||Hank Chesbrough described the large shift that has taken place in the way companies innovate over the decades of the twentieth century. From an information landscape where almost all of the valuable knowledge was concentrated in few places such as universities, large corporations, and governments, we've progressed to one in which this knowledge is almost everywhere.
This means that companies can no longer rely on the old "closed" model of innovation, i.e. doing all of their own research, generating their own intellectual property (IP), marketing what fits with their business model and shelving what doesn't.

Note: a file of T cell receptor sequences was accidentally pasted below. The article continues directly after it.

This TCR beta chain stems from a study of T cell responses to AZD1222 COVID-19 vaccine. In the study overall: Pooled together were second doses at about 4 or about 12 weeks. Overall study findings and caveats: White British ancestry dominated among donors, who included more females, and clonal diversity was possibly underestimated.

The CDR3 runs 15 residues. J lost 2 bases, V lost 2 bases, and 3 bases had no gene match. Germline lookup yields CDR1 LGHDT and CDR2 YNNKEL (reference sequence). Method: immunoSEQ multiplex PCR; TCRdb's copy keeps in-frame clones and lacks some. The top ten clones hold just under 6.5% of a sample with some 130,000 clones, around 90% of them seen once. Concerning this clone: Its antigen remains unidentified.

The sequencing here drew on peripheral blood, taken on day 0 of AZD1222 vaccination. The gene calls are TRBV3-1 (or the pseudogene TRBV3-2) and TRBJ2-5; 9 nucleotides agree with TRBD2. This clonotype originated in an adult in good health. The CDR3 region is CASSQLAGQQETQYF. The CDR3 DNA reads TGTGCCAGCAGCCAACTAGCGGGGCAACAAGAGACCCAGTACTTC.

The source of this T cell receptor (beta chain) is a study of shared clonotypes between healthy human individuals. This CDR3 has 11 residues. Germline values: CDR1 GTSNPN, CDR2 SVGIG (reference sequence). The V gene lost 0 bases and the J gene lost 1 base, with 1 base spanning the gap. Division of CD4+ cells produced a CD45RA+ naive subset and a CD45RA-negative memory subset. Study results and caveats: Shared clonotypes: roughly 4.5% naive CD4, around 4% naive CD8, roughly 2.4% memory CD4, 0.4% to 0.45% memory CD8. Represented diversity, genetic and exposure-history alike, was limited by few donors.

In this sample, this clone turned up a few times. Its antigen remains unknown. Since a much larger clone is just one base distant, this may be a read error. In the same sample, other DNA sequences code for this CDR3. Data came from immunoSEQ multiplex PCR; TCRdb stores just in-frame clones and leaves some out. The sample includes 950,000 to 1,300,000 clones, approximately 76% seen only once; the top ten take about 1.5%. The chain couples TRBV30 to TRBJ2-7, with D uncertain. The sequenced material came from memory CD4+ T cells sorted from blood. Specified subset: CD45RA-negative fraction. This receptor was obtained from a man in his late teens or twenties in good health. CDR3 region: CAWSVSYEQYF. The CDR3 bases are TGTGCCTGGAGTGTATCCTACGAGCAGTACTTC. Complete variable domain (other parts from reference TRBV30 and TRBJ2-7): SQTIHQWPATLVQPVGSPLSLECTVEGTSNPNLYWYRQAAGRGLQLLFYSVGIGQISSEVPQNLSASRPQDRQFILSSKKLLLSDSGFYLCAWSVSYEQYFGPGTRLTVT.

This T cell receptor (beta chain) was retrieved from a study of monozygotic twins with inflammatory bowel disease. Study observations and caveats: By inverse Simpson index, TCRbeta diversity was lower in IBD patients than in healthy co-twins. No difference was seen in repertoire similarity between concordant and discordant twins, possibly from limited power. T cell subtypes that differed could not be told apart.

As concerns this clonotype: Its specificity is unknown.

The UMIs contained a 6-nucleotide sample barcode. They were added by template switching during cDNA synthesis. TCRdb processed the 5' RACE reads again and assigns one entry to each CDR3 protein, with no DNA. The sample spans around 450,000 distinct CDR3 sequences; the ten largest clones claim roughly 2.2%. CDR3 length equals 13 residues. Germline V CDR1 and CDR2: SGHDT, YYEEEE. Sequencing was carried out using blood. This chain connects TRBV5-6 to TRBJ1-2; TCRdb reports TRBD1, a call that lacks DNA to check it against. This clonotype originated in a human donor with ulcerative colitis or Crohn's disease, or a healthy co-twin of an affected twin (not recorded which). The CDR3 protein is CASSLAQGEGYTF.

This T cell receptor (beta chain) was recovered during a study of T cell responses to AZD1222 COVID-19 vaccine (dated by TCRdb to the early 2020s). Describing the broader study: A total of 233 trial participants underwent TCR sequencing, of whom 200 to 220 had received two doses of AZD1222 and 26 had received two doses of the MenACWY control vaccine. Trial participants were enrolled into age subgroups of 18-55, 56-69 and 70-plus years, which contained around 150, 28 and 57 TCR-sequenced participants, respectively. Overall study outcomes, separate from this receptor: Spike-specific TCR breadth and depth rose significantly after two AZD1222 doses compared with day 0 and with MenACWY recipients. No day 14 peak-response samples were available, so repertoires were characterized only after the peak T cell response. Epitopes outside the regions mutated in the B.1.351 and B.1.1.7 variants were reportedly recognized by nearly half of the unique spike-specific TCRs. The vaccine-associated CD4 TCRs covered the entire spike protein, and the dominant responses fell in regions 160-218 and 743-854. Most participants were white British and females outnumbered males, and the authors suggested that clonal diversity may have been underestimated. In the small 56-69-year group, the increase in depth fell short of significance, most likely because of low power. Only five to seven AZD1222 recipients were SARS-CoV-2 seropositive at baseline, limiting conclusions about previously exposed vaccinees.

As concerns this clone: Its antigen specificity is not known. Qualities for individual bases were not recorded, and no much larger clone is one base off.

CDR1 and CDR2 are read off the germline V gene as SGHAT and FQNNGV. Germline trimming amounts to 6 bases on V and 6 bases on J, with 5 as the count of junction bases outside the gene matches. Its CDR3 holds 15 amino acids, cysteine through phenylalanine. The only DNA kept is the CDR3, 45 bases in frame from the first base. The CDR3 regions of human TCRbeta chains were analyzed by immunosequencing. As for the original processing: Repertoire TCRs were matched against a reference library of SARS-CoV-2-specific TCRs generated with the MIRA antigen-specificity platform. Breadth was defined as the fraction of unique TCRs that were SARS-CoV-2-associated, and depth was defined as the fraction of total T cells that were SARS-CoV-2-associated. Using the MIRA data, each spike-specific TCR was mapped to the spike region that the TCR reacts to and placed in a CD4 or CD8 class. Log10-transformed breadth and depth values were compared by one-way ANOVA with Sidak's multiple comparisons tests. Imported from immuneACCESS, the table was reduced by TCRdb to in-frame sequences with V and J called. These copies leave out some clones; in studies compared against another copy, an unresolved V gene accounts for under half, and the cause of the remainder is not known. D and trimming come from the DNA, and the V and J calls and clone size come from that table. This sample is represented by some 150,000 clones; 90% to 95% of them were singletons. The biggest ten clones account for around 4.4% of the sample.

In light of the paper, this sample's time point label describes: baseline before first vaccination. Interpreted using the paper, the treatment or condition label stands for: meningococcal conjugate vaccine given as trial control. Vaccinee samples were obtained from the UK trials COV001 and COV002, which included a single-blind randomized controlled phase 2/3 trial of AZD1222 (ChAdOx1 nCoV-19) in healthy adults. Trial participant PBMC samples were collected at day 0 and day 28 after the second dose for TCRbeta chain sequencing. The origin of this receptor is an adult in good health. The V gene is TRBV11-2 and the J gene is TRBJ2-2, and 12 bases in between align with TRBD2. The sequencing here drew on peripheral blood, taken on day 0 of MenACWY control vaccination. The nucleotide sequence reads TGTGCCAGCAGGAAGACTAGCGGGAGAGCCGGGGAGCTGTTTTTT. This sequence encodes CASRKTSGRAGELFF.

The book articulated a new "open" model of innovation, arguing that companies must look outside their corporate boundaries for IP that they can purchase and bring in, as well as licensing their home-grown IP to others.
With the seismic shifts that have occurred in IP over the last few years, Chesbrough's open innovation model has been recognised in the high-tech world and beyond as a keenly accurate description of the emerging business innovation environment.